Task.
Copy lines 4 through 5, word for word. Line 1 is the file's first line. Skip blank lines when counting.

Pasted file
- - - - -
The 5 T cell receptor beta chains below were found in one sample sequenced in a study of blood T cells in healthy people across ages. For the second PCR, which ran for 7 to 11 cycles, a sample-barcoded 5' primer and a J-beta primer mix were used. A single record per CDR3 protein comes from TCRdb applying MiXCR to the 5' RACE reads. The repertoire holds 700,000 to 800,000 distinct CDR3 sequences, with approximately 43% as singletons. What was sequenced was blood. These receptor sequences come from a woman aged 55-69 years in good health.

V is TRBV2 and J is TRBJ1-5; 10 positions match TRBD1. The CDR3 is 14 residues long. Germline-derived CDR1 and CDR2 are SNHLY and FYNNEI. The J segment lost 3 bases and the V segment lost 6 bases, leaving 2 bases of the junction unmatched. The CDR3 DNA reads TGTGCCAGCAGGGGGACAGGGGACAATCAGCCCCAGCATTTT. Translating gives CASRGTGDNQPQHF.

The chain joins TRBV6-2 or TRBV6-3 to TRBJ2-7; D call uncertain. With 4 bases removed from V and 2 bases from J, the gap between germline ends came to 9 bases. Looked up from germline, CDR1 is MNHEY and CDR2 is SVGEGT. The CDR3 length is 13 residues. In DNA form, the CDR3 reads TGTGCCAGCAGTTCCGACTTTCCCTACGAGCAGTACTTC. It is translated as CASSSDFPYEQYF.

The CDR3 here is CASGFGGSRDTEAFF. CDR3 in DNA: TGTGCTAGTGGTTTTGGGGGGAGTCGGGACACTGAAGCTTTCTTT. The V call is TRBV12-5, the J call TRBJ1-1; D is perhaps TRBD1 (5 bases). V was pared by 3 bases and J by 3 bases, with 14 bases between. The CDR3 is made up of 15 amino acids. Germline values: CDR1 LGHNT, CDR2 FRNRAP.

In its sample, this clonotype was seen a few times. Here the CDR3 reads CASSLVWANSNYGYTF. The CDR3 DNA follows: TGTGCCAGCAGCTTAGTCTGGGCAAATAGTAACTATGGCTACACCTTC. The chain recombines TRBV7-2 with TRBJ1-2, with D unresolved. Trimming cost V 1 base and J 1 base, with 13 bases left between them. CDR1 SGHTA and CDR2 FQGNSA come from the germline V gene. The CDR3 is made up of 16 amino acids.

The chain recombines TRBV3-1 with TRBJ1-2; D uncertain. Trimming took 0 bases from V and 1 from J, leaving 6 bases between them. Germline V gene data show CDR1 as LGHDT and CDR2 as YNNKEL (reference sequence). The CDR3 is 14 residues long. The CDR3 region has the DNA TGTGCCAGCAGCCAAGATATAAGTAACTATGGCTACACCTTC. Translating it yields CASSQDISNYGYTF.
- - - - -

The CDR3 here is CASGFGGSRDTEAFF. CDR3 in DNA: TGTGCTAGTGGTTTTGGGGGGAGTCGGGACACTGAAGCTTTCTTT. The V call is TRBV12-5, the J call TRBJ1-1; D is perhaps TRBD1 (5 bases). V was pared by 3 bases and J by 3 bases, with 14 bases between. The CDR3 is made up of 15 amino acids. Germline values: CDR1 LGHNT, CDR2 FRNRAP.

In its sample, this clonotype was seen a few times. Here the CDR3 reads CASSLVWANSNYGYTF. The CDR3 DNA follows: TGTGCCAGCAGCTTAGTCTGGGCAAATAGTAACTATGGCTACACCTTC. The chain recombines TRBV7-2 with TRBJ1-2, with D unresolved. Trimming cost V 1 base and J 1 base, with 13 bases left between them. CDR1 SGHTA and CDR2 FQGNSA come from the germline V gene. The CDR3 is made up of 16 amino acids.